The next Equal Pay Day (EPD) is Tuesday, March 31. This date symbolizes how far into the year women must work to earn what men earned in the previous year. The National Committee on Pay Equity https://www.pay-equity.org/day.html reminds us to wear red to symbolize how far women and minorities are “in the red” with their pay. This is a great idea for branch members working EPD tables in their communities or at local colleges.
AAUW’s publication The Simple Truth update is based on the most recently released data from the U.S. Census Bureau. In 2018, women received just 82 cents for every dollar paid to a man. Women of color often face a wider gap: compared to white men, Black women make 62 cents on the dollar, and Latinas make 54 cents on the dollar. The pay gap has only decreased by a nickel in the 21st Century. For more information on the Gender Pay Gap, and ideas for EPD events, check out https://www.aauw.org/resource/how-to-equal-pay-day/.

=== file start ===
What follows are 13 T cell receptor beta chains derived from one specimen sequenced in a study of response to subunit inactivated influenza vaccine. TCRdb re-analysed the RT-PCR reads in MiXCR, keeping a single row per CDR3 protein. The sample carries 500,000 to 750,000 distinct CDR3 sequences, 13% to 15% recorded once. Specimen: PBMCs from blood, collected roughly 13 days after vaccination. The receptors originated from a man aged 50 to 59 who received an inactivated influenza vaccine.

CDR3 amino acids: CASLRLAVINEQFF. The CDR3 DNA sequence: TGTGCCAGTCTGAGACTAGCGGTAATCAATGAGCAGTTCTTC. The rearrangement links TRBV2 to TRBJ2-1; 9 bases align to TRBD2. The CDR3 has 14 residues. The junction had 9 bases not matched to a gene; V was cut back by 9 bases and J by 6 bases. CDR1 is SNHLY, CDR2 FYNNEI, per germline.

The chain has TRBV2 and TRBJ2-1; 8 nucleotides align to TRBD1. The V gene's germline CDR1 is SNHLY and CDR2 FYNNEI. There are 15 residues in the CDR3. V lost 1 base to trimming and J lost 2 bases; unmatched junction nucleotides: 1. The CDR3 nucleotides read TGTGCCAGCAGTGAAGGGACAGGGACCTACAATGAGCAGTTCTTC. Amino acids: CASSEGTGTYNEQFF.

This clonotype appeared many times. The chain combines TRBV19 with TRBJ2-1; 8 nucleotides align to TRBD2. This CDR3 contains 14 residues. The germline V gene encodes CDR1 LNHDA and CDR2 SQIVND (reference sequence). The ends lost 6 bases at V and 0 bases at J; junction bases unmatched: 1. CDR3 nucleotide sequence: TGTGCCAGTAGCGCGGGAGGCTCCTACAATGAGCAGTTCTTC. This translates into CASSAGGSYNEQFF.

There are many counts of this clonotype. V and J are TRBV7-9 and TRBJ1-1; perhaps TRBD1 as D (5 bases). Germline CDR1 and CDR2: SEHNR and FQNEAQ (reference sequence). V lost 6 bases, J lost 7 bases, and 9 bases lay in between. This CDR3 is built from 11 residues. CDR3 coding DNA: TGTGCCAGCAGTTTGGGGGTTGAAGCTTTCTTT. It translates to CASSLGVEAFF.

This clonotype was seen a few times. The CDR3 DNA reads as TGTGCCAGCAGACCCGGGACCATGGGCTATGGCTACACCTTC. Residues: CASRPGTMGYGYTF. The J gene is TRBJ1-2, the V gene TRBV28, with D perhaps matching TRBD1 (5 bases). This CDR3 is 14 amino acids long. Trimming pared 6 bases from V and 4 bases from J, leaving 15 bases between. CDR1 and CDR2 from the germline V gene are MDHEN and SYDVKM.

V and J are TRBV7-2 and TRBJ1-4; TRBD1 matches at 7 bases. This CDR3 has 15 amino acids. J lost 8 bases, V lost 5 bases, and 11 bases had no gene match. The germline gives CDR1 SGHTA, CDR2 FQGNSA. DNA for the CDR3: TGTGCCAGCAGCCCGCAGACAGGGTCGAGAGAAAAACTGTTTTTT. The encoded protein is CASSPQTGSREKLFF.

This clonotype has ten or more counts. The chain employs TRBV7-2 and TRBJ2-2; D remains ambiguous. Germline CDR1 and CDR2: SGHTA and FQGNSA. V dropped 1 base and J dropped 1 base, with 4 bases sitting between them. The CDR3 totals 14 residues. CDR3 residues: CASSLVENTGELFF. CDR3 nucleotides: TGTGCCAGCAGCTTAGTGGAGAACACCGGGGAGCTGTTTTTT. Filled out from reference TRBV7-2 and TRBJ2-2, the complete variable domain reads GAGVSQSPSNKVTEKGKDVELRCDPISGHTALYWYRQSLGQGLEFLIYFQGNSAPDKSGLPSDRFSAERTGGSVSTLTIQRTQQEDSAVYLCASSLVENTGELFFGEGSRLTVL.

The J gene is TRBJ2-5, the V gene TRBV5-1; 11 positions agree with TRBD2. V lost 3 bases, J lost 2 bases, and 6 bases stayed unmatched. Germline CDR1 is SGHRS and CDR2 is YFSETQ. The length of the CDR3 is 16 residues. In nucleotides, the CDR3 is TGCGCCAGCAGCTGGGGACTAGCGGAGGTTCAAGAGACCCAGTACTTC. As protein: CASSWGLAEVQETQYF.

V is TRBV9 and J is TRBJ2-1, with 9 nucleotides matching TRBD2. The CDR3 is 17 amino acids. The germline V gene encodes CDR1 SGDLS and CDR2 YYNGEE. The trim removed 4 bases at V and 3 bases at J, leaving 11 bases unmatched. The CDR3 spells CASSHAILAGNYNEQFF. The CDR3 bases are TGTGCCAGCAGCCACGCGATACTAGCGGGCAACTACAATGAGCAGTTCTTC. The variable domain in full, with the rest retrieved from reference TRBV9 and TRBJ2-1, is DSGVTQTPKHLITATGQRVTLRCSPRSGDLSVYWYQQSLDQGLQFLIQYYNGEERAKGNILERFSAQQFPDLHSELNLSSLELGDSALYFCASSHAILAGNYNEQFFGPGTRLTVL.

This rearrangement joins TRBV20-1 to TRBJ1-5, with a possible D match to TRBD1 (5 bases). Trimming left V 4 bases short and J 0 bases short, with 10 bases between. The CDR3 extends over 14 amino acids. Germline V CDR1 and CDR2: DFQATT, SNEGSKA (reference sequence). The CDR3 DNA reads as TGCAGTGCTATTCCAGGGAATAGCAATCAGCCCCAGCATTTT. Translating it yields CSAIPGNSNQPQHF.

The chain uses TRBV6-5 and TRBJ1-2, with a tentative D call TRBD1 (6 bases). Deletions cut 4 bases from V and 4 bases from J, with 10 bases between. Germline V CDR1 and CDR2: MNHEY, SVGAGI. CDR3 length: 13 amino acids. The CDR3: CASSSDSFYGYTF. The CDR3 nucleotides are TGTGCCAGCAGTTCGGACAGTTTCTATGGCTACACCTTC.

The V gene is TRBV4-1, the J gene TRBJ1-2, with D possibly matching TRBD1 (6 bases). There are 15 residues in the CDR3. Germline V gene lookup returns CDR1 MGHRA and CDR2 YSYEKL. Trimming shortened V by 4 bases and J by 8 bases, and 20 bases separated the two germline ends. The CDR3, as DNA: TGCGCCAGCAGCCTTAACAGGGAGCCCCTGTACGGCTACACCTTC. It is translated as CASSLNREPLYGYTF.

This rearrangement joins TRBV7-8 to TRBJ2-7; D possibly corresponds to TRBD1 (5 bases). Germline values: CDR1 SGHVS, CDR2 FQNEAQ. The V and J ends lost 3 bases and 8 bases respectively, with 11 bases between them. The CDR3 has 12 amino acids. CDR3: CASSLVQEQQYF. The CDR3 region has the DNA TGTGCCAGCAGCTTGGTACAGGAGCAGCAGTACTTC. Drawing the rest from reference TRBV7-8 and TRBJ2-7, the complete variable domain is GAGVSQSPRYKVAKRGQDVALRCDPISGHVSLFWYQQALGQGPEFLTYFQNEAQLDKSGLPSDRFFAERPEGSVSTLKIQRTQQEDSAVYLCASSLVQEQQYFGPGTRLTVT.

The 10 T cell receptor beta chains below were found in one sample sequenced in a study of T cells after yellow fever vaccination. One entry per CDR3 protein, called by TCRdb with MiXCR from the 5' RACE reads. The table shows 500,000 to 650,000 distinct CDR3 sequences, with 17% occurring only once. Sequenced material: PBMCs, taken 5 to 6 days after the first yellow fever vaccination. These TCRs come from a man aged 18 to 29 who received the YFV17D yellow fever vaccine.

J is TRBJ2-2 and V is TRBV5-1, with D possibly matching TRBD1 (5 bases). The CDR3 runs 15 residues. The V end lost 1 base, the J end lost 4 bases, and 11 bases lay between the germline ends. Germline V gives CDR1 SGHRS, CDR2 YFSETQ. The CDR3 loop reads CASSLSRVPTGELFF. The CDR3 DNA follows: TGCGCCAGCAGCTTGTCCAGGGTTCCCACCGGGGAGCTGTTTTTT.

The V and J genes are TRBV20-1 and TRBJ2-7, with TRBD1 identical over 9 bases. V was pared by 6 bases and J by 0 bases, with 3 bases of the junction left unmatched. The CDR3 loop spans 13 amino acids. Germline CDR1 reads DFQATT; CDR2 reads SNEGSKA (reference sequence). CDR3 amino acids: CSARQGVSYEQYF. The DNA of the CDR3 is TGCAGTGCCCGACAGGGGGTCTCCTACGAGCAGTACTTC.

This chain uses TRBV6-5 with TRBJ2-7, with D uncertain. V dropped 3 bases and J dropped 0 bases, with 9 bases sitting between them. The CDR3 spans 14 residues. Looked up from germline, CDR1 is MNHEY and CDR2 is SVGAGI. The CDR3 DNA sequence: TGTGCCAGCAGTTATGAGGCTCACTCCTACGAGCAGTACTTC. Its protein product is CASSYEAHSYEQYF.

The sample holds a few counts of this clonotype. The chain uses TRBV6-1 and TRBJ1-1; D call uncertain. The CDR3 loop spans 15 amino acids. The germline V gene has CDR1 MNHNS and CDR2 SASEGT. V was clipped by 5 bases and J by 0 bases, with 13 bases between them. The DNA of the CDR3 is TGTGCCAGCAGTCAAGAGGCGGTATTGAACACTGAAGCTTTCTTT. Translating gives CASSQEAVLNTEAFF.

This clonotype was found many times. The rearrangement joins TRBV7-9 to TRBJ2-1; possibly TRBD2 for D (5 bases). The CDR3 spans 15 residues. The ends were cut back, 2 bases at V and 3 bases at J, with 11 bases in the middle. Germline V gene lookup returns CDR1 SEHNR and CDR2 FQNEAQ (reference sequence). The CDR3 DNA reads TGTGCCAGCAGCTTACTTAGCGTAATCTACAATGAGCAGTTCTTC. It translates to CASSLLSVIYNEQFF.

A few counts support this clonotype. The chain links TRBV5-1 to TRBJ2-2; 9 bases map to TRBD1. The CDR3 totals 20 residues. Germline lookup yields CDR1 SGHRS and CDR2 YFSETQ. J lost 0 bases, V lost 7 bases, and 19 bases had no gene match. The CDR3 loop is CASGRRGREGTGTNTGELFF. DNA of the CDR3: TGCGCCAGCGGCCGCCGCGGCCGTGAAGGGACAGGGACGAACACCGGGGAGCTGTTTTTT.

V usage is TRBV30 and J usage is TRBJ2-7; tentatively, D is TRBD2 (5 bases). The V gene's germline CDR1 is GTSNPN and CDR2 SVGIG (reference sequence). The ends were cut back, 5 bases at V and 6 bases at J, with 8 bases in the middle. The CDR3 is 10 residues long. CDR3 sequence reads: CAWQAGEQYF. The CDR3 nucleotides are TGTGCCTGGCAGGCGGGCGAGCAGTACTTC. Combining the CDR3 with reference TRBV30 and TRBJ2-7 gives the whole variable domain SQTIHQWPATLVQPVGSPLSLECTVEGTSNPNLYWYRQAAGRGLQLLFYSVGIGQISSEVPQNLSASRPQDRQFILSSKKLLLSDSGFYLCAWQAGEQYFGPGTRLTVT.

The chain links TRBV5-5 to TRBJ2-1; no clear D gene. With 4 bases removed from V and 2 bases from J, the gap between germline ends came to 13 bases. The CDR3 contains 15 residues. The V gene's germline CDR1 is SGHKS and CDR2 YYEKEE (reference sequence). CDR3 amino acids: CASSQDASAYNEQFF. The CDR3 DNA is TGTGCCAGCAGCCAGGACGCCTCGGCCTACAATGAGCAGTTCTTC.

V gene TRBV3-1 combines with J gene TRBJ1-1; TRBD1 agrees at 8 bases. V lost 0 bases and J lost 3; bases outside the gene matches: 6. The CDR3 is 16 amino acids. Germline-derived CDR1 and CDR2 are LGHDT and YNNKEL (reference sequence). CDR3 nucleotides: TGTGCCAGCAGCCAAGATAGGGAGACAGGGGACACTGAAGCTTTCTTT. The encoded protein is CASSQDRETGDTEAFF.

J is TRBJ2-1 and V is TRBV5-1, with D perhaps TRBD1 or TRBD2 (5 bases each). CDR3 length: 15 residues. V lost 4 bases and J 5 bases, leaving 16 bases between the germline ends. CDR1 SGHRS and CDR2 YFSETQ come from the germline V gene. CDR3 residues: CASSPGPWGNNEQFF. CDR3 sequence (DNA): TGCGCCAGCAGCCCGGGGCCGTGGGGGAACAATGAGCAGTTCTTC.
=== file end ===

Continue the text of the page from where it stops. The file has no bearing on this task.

On the National Level, the Paycheck Fairness Act passed in the House of Representatives and languishes in the Senate with no action yet taken. The Equal Pay Act requires that men and women be given equal pay for equal work in the same establishment. The jobs need not be identical, but they must be substantially equal. It is job content, not job titles, that determines whether jobs are substantially equal. Specifically, the EPA provides that employers may not pay unequal wages to men and women who perform jobs that require substantially equal skill, effort and responsibility, and that are performed under similar working conditions within the same establishment.
According to WAGE (Women Are Getting Even), women earn $1 million less than men in their lifetime. AAUW has facilitated Start Smart and Work Smart Workshops to help close the gap, and you can learn more about these workshops at the website: https://www.pay-equity.org/day-kit.html. AAUW now offers an online one-hour Work Smart Workshop accessed from the AAUW.org website for salary negotiation skills.